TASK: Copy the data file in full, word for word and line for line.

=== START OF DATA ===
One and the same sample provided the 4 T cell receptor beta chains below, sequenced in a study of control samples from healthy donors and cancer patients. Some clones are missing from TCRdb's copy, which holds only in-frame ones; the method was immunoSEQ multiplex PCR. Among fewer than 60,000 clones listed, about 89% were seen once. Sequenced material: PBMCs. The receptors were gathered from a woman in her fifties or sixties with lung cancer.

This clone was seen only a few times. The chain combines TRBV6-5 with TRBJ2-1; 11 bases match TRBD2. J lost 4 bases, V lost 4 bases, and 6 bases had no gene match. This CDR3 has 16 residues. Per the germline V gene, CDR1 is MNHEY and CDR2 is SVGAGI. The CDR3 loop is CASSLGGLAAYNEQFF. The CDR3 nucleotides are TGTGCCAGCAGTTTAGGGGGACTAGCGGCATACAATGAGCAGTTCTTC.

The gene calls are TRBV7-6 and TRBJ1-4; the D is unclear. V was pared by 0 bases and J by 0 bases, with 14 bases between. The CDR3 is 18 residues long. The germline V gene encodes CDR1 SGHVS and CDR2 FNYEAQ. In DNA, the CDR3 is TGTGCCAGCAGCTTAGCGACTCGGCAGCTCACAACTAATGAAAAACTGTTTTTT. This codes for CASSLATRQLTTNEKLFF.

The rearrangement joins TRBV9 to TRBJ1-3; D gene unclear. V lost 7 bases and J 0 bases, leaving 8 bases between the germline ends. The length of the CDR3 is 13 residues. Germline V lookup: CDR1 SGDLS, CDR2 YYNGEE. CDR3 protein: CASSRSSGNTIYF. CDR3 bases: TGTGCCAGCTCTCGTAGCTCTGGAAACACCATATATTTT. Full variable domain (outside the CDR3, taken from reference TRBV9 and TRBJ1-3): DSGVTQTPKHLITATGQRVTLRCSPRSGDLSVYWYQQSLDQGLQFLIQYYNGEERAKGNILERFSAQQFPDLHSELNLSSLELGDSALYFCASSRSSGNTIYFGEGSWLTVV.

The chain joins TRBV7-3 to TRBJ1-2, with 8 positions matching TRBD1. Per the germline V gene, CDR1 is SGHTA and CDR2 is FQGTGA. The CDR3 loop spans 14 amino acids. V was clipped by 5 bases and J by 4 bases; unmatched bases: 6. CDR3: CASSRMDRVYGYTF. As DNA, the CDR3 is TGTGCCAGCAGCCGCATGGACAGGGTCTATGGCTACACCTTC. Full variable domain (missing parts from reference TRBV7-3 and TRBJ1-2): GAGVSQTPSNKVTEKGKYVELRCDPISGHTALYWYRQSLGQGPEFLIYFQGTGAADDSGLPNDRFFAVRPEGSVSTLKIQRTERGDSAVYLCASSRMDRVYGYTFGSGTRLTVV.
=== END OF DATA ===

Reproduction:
One and the same sample provided the 4 T cell receptor beta chains below, sequenced in a study of control samples from healthy donors and cancer patients. Some clones are missing from TCRdb's copy, which holds only in-frame ones; the method was immunoSEQ multiplex PCR. Among fewer than 60,000 clones listed, about 89% were seen once. Sequenced material: PBMCs. The receptors were gathered from a woman in her fifties or sixties with lung cancer.

This clone was seen only a few times. The chain combines TRBV6-5 with TRBJ2-1; 11 bases match TRBD2. J lost 4 bases, V lost 4 bases, and 6 bases had no gene match. This CDR3 has 16 residues. Per the germline V gene, CDR1 is MNHEY and CDR2 is SVGAGI. The CDR3 loop is CASSLGGLAAYNEQFF. The CDR3 nucleotides are TGTGCCAGCAGTTTAGGGGGACTAGCGGCATACAATGAGCAGTTCTTC.

The gene calls are TRBV7-6 and TRBJ1-4; the D is unclear. V was pared by 0 bases and J by 0 bases, with 14 bases between. The CDR3 is 18 residues long. The germline V gene encodes CDR1 SGHVS and CDR2 FNYEAQ. In DNA, the CDR3 is TGTGCCAGCAGCTTAGCGACTCGGCAGCTCACAACTAATGAAAAACTGTTTTTT. This codes for CASSLATRQLTTNEKLFF.

The rearrangement joins TRBV9 to TRBJ1-3; D gene unclear. V lost 7 bases and J 0 bases, leaving 8 bases between the germline ends. The length of the CDR3 is 13 residues. Germline V lookup: CDR1 SGDLS, CDR2 YYNGEE. CDR3 protein: CASSRSSGNTIYF. CDR3 bases: TGTGCCAGCTCTCGTAGCTCTGGAAACACCATATATTTT. Full variable domain (outside the CDR3, taken from reference TRBV9 and TRBJ1-3): DSGVTQTPKHLITATGQRVTLRCSPRSGDLSVYWYQQSLDQGLQFLIQYYNGEERAKGNILERFSAQQFPDLHSELNLSSLELGDSALYFCASSRSSGNTIYFGEGSWLTVV.

The chain joins TRBV7-3 to TRBJ1-2, with 8 positions matching TRBD1. Per the germline V gene, CDR1 is SGHTA and CDR2 is FQGTGA. The CDR3 loop spans 14 amino acids. V was clipped by 5 bases and J by 4 bases; unmatched bases: 6. CDR3: CASSRMDRVYGYTF. As DNA, the CDR3 is TGTGCCAGCAGCCGCATGGACAGGGTCTATGGCTACACCTTC. Full variable domain (missing parts from reference TRBV7-3 and TRBJ1-2): GAGVSQTPSNKVTEKGKYVELRCDPISGHTALYWYRQSLGQGPEFLIYFQGTGAADDSGLPNDRFFAVRPEGSVSTLKIQRTERGDSAVYLCASSRMDRVYGYTFGSGTRLTVV.